Q - You would also be a fan of Patsy Cline, wouldn't you?
A - I like Patsy Cline very much. Some of the songs she first did, "Crazy". I also like Patti Page. Those were foundational female people.
Q - You also host your own weekly radio show on the internet?
A - I have a radio show, yes. It's a 'live' radio show. We broadcast 'live' and we also go on the internet. It's called Mustang Matters and it all about wild horses. Wild horses are a big deal in Nevada. We have more of them here than anywhere else in the world. Our state and federal governments are always trying to just get rid of them. It's a constant fight to try to save these animals which is the will of the American people. 82% of us want to preserve and protect the wild horses, but our state and federal governments seem to want to ignore that. The Bureau Of Land Management Advisory Board just told them they should euthanize 92,000 animals. 92,000 animals! That's the Advisory Board! They're not the Bureau Of Land Management. They are people outside the Bureau who have an opinion about that. However, those people are not paying attention to the will and the express will of the American people, which was expressed very well in 1971 with the Wild Horses And Burros Protection Act, which was passed and had more letters to Congress than any other issue than the Vietnam War.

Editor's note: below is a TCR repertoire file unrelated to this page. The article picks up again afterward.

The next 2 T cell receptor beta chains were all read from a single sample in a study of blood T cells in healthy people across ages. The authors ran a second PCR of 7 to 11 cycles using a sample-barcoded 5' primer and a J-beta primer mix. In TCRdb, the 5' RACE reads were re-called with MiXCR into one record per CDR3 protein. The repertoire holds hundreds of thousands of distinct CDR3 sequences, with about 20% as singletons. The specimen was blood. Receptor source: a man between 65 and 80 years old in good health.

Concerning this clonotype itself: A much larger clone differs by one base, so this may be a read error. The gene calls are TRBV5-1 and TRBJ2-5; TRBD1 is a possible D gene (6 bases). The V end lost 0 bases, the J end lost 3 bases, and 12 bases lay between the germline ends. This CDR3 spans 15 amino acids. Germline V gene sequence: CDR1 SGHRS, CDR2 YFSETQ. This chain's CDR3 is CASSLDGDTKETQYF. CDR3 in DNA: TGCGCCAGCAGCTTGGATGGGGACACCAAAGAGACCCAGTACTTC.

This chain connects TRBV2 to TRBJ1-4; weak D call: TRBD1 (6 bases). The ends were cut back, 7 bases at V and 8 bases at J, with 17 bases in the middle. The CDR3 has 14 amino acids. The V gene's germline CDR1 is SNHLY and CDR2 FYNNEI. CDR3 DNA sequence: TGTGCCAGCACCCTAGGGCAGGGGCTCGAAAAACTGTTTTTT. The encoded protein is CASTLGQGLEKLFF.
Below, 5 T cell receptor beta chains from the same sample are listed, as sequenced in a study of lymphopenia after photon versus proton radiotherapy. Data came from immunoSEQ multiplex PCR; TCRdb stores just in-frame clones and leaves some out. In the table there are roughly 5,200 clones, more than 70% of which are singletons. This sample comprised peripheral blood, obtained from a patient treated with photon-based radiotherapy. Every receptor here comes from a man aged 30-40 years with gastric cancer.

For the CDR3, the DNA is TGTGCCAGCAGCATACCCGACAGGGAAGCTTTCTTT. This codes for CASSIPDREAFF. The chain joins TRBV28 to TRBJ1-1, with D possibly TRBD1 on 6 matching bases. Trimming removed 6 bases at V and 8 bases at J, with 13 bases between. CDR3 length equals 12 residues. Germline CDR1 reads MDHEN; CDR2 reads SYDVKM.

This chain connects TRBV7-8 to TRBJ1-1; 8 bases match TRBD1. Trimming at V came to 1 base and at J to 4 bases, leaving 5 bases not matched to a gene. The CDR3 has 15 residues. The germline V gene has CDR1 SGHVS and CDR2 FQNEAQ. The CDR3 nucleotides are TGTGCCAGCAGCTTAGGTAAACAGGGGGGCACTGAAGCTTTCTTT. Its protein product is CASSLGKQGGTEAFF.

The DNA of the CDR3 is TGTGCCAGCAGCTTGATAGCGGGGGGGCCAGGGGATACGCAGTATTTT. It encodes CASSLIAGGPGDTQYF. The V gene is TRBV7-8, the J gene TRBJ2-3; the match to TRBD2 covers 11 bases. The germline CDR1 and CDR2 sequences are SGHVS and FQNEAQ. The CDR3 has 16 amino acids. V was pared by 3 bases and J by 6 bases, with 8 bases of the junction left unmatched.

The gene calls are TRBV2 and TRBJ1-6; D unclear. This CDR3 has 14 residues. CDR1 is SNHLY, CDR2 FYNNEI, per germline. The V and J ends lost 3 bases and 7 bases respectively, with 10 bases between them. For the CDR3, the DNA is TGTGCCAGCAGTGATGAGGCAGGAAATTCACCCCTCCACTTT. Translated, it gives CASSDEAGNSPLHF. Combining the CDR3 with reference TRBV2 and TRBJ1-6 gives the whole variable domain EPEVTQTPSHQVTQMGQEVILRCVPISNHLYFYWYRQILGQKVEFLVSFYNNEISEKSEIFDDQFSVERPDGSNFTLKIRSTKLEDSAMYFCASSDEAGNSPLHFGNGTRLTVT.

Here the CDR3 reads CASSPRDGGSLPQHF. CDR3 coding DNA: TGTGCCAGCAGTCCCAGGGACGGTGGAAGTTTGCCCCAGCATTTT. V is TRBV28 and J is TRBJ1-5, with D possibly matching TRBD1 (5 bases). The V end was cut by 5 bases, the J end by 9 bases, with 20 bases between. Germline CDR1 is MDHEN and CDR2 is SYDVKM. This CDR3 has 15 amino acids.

Q - If you have a ranch there, how many of these horses can you end up saving?
A - Well, we've saved thousands over the years. Thousands and thousands of 'em and re-homed them. We work with a lot of groups that are boots on the ground. I just try to raise money for the people who are really doing the real work with wild horses, in fact taking the ones that are on the way to slaughter and finding homes for them because they're very, very wonderful animals. A lot of them have quarter horse blood and thorough bred blood and Arabian blood. There are a lot of different types of them. They're good at a lot of different things. A lot of them, because of the Mustang in them, have very, very strong legs and hard hooves and are very capable of doing all kinds of wonderful things. It's amazing what these animals can do. And they bond a little differently than a domestic horse. They bond very strongly with the people that have them. A lot of them bond really more like a dog than they do a horse. It depends on the horse of course. A number of them will say, "I've never had a horse I like better."
Q - You have to admire your efforts to save these wild horses. So many people in the entertainment business today have the I, Me, Mine attitude.